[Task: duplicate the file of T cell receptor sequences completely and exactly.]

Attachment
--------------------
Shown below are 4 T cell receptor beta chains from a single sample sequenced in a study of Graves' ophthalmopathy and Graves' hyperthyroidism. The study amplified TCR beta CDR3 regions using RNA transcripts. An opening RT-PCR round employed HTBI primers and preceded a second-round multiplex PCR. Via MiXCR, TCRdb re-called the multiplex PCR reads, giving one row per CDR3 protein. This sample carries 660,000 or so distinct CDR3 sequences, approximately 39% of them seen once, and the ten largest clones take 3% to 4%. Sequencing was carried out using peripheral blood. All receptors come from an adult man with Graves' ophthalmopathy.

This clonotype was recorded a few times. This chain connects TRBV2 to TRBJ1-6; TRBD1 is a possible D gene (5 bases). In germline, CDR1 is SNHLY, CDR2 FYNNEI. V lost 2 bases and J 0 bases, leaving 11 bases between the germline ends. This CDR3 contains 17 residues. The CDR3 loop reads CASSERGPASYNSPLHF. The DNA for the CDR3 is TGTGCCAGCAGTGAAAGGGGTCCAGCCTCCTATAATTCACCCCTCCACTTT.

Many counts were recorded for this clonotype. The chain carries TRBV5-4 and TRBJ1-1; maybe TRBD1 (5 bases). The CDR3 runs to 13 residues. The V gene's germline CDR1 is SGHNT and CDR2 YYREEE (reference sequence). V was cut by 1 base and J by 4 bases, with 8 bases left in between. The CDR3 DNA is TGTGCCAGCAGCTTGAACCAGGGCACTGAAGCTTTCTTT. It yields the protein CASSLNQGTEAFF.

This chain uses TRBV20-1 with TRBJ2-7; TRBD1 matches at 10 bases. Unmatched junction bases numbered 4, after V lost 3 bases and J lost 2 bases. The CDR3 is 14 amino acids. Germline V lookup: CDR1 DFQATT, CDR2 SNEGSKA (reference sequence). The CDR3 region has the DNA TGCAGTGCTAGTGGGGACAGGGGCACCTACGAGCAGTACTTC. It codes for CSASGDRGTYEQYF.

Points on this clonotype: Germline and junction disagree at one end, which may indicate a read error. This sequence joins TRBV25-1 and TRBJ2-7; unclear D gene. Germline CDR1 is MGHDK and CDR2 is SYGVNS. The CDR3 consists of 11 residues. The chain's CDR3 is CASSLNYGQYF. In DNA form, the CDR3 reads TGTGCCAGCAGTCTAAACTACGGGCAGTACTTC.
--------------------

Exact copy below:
Shown below are 4 T cell receptor beta chains from a single sample sequenced in a study of Graves' ophthalmopathy and Graves' hyperthyroidism. The study amplified TCR beta CDR3 regions using RNA transcripts. An opening RT-PCR round employed HTBI primers and preceded a second-round multiplex PCR. Via MiXCR, TCRdb re-called the multiplex PCR reads, giving one row per CDR3 protein. This sample carries 660,000 or so distinct CDR3 sequences, approximately 39% of them seen once, and the ten largest clones take 3% to 4%. Sequencing was carried out using peripheral blood. All receptors come from an adult man with Graves' ophthalmopathy.

This clonotype was recorded a few times. This chain connects TRBV2 to TRBJ1-6; TRBD1 is a possible D gene (5 bases). In germline, CDR1 is SNHLY, CDR2 FYNNEI. V lost 2 bases and J 0 bases, leaving 11 bases between the germline ends. This CDR3 contains 17 residues. The CDR3 loop reads CASSERGPASYNSPLHF. The DNA for the CDR3 is TGTGCCAGCAGTGAAAGGGGTCCAGCCTCCTATAATTCACCCCTCCACTTT.

Many counts were recorded for this clonotype. The chain carries TRBV5-4 and TRBJ1-1; maybe TRBD1 (5 bases). The CDR3 runs to 13 residues. The V gene's germline CDR1 is SGHNT and CDR2 YYREEE (reference sequence). V was cut by 1 base and J by 4 bases, with 8 bases left in between. The CDR3 DNA is TGTGCCAGCAGCTTGAACCAGGGCACTGAAGCTTTCTTT. It yields the protein CASSLNQGTEAFF.

This chain uses TRBV20-1 with TRBJ2-7; TRBD1 matches at 10 bases. Unmatched junction bases numbered 4, after V lost 3 bases and J lost 2 bases. The CDR3 is 14 amino acids. Germline V lookup: CDR1 DFQATT, CDR2 SNEGSKA (reference sequence). The CDR3 region has the DNA TGCAGTGCTAGTGGGGACAGGGGCACCTACGAGCAGTACTTC. It codes for CSASGDRGTYEQYF.

Points on this clonotype: Germline and junction disagree at one end, which may indicate a read error. This sequence joins TRBV25-1 and TRBJ2-7; unclear D gene. Germline CDR1 is MGHDK and CDR2 is SYGVNS. The CDR3 consists of 11 residues. The chain's CDR3 is CASSLNYGQYF. In DNA form, the CDR3 reads TGTGCCAGCAGTCTAAACTACGGGCAGTACTTC.